NASA Harvest, NASA’s Food Security and Agriculture Program, is a global consortium with contributions from people of many different backgrounds, specialties, and interests. What unites us all is a dedication to bolstering food security around the world through Earth observation applications, and a shared passion for technology that improves lives. We are proud of the work that we do and the people who produce it. This feature introduces the people of NASA Harvest, showcasing the members of our organization and how their efforts support a food-secure future.
Mahmoud Abouelmakarem is an Economic Research Assistant at NASA Harvest specializing in analyzing food security data and its economic impact on high risk regions. Mahmoud graduated with B.A. in Mathematics and a minor in Economics from Rutgers University, New Brunswick. He worked in public education for three years as a 6th Grade Mathematics teacher before joining graduate school. Mahmoud currently studies Applied Economics at the University of Maryland, College Park. Aside from working and studying, photography is one of his hobbies, and for the last few years, he has been exploring big cities and focusing on Black and White analogue street photography which has taught him a lot about patience and choosing the decisive moment to take a picture (example photo below). You can find more of his work on his Instagram page: @makarem303.
How did you join the Harvest Consortium?
Before joining NASA Harvest, I was a Finance Associate for the Department of Geographical Sciences at the University of Maryland (Through which NASA Harvest is based). I worked on submitting research proposals for different research projects including NASA Harvest. Through one of those proposals, I learned about NASA Harvest’s work in food security. Being a student in the MSc. in Applied Economics program, it was my goal to use what I learned in class for a good cause and enjoy it at the same time. I saw that NASA Harvest might be a good opportunity for me to apply my knowledge and skills. So, I decided to reach out to different people in Harvest who agreed to put me on some of their projects.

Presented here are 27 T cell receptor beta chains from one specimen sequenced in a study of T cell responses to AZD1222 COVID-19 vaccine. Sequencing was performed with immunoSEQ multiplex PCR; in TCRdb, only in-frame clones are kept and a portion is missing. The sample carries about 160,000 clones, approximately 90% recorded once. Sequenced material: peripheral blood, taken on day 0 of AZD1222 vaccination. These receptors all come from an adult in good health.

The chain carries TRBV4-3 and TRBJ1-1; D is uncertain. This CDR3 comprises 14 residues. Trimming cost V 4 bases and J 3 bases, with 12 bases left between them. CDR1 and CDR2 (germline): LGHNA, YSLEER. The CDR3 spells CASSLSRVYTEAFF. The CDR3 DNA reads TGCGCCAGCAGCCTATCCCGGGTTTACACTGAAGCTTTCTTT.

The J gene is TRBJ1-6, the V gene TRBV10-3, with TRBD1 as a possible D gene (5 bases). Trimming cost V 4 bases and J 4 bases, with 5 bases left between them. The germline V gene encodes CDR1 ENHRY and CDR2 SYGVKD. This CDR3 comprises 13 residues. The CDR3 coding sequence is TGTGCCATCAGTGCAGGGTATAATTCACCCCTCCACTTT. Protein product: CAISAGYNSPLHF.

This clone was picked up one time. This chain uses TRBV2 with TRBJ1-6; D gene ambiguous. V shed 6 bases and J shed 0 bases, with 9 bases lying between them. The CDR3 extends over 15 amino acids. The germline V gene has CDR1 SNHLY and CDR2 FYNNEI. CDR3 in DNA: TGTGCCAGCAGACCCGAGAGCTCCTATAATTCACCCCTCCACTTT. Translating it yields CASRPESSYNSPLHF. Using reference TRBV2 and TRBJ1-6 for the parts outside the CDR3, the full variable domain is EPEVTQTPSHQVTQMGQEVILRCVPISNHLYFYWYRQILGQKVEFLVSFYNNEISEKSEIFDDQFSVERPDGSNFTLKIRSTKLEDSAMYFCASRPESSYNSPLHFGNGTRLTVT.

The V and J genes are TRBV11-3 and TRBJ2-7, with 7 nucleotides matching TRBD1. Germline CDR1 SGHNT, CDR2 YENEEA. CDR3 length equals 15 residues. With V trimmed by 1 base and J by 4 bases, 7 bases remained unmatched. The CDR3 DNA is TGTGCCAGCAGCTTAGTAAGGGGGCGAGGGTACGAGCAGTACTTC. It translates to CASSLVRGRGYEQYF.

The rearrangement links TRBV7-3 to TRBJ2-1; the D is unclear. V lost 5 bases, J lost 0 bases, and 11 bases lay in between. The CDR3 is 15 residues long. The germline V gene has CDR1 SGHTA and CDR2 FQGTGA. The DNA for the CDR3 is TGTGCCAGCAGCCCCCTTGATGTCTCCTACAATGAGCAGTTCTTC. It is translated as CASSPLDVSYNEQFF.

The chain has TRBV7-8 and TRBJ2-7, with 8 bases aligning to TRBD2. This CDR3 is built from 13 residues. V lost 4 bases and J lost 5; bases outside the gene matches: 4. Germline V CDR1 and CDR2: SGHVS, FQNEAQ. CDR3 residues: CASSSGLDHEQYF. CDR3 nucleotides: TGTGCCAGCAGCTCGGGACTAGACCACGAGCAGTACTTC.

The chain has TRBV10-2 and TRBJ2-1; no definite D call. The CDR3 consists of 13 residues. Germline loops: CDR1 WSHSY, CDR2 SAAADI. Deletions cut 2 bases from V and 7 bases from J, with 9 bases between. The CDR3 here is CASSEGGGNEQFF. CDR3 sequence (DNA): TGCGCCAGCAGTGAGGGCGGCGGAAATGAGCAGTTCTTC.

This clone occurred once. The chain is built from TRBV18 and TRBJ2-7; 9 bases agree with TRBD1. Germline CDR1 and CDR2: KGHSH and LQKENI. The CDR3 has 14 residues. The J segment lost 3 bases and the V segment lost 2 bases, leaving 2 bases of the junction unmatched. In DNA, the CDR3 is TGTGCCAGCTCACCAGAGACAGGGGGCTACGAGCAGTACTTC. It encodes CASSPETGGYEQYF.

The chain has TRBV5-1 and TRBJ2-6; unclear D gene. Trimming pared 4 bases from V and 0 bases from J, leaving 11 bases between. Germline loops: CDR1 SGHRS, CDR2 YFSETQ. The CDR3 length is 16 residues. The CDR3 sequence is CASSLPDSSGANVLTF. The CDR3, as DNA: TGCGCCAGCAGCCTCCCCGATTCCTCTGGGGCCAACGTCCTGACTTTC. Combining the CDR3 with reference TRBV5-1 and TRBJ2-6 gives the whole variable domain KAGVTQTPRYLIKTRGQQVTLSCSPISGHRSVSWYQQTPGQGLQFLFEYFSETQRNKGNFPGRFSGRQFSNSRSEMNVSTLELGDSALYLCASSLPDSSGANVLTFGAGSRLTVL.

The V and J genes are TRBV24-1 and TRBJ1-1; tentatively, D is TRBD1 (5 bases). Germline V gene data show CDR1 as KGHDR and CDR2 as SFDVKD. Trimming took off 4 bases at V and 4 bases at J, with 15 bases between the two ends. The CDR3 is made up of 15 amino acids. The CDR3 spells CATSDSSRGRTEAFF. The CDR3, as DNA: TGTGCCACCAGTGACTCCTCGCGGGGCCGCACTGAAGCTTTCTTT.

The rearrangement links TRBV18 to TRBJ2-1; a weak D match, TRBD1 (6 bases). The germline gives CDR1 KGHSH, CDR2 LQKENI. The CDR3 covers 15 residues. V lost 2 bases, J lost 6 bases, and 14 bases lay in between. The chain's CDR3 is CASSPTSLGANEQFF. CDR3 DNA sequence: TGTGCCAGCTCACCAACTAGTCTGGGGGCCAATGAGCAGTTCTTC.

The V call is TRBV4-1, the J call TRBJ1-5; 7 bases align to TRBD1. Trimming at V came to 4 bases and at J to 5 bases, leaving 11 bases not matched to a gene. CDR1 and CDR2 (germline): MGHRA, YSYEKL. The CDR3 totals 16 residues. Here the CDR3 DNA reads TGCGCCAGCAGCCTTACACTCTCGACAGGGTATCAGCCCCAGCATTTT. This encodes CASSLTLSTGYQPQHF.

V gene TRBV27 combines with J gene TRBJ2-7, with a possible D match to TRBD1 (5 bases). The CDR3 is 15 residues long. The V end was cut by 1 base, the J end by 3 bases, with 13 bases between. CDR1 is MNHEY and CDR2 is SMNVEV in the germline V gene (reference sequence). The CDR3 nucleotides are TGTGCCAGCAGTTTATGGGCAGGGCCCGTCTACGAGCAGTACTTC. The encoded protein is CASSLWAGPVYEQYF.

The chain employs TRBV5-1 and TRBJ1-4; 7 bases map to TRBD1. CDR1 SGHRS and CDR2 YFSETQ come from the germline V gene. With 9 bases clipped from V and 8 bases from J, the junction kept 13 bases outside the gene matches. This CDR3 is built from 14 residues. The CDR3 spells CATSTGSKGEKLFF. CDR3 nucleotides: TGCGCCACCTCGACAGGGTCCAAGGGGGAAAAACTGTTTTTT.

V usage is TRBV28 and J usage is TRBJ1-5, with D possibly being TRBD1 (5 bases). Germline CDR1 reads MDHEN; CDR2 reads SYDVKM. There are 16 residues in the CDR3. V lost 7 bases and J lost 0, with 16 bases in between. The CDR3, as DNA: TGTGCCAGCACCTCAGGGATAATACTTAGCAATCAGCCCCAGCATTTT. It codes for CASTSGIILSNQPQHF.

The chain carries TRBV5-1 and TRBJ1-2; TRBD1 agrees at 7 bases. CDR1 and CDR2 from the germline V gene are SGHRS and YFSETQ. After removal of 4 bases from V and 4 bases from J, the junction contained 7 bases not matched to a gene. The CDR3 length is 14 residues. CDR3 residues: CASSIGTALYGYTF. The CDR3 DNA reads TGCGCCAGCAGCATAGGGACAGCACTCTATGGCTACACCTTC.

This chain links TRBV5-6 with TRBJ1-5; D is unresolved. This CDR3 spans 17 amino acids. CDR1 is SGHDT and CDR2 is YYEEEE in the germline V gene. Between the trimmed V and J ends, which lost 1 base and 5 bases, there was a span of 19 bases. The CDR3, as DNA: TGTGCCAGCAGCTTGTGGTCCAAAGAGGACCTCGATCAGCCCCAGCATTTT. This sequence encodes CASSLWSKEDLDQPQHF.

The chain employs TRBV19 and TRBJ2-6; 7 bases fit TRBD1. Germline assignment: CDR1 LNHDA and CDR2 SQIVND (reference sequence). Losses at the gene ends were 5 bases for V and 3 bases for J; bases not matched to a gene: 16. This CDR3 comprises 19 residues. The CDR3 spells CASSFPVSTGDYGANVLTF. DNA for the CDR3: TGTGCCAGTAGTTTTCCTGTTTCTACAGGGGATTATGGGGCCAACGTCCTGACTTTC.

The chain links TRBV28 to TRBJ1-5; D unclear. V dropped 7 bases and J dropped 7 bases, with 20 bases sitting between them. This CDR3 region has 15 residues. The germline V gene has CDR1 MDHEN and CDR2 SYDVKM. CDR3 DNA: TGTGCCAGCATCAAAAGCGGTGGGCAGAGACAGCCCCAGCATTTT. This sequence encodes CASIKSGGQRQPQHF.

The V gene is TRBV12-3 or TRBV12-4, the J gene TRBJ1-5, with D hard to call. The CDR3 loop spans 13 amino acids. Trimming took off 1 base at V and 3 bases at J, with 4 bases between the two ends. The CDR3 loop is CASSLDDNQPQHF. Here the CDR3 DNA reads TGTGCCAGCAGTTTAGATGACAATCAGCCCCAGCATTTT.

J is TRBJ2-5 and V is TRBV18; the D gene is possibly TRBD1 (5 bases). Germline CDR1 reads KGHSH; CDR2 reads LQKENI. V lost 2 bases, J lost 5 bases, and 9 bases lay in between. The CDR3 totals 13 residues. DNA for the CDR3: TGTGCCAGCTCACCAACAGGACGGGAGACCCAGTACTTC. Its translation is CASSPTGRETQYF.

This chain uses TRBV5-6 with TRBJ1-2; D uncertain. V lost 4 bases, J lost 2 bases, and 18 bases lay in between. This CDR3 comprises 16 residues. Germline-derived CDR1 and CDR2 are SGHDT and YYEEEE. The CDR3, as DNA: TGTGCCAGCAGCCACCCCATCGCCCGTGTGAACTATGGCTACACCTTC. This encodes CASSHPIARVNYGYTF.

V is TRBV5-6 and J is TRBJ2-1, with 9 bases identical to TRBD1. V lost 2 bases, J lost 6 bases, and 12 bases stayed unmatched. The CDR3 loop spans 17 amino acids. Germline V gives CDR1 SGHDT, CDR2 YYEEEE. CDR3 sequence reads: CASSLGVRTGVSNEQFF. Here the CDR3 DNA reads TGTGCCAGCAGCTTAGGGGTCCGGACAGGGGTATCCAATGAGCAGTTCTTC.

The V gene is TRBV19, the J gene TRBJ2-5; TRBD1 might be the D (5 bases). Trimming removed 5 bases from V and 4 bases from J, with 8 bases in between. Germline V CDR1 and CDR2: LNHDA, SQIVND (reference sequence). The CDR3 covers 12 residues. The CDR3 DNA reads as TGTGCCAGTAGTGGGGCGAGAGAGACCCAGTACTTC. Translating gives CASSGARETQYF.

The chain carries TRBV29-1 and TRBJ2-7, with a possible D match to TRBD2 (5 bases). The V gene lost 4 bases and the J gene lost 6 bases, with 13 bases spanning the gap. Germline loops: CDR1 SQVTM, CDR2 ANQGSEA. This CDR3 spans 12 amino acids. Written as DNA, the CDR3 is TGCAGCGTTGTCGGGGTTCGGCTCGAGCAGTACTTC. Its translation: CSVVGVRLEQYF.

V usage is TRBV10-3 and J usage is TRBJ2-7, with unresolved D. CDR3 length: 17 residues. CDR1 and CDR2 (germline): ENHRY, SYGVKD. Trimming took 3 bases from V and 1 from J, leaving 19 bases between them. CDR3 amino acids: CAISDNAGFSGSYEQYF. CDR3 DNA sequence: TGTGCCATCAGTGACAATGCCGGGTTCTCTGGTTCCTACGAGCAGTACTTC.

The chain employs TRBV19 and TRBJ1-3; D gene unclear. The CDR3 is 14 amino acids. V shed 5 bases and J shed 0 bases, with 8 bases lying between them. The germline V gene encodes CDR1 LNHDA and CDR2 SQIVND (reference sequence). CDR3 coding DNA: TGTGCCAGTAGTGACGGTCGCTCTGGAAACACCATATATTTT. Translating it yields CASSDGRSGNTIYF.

What is the focus of your research at Harvest?
I have two main focuses in my current research, both related to food security. First, I study the percent change in food prices over time and its effect on food security for people around the world. The second topic is much broader, which is studying the source of this food price change and whether the change is caused by agricultural reasons or if it is purely an economic change.
You are a part of Harvest’s supply chain initiative. Can you please explain a bit about why that focus is important and what kind of impact this research can have for commodity markets, food security, and food availability?
The supply chain project is more relevant today than ever. We are facing multiple issues today that risk the availability of the food on our tables. For years, scientists have been warning people about climate change, and now we can see the impact of climate change on different crops. This uncertainty in climate conditions can cause scarcity in different essential food resources. Moreover, the war in Ukraine raises the question “Where are wheat importing countries getting their next shipment from?” This issue is particularly pressing for me as I come from one of the top wheat importing countries, Egypt, and I have already seen some prices go up significantly over the last few months.